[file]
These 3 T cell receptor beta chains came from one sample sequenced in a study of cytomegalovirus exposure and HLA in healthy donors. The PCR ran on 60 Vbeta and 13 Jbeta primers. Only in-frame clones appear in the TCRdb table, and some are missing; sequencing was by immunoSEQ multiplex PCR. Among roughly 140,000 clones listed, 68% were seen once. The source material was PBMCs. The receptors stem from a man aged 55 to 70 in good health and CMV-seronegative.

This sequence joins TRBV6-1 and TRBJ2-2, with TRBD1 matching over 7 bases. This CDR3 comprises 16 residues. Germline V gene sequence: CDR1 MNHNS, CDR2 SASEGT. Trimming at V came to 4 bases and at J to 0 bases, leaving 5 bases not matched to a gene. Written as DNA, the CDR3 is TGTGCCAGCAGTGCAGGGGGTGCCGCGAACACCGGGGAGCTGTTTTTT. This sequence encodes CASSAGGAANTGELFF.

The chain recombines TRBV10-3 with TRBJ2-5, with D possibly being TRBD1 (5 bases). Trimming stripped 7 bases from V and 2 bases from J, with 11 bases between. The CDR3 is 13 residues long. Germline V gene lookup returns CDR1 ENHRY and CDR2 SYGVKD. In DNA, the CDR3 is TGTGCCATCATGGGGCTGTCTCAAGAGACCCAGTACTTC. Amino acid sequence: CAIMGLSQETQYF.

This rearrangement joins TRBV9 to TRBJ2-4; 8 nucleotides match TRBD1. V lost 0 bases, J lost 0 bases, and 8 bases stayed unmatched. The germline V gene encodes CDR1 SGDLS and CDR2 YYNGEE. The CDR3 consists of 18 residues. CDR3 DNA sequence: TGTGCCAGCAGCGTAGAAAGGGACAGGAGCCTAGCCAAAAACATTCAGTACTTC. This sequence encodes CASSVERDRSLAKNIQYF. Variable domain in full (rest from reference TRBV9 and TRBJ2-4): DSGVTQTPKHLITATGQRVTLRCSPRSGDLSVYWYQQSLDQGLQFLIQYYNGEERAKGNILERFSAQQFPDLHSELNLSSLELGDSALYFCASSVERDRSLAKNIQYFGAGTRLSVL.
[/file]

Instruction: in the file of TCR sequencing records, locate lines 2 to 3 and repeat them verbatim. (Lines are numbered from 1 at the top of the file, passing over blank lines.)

This sequence joins TRBV6-1 and TRBJ2-2, with TRBD1 matching over 7 bases. This CDR3 comprises 16 residues. Germline V gene sequence: CDR1 MNHNS, CDR2 SASEGT. Trimming at V came to 4 bases and at J to 0 bases, leaving 5 bases not matched to a gene. Written as DNA, the CDR3 is TGTGCCAGCAGTGCAGGGGGTGCCGCGAACACCGGGGAGCTGTTTTTT. This sequence encodes CASSAGGAANTGELFF.

The chain recombines TRBV10-3 with TRBJ2-5, with D possibly being TRBD1 (5 bases). Trimming stripped 7 bases from V and 2 bases from J, with 11 bases between. The CDR3 is 13 residues long. Germline V gene lookup returns CDR1 ENHRY and CDR2 SYGVKD. In DNA, the CDR3 is TGTGCCATCATGGGGCTGTCTCAAGAGACCCAGTACTTC. Amino acid sequence: CAIMGLSQETQYF.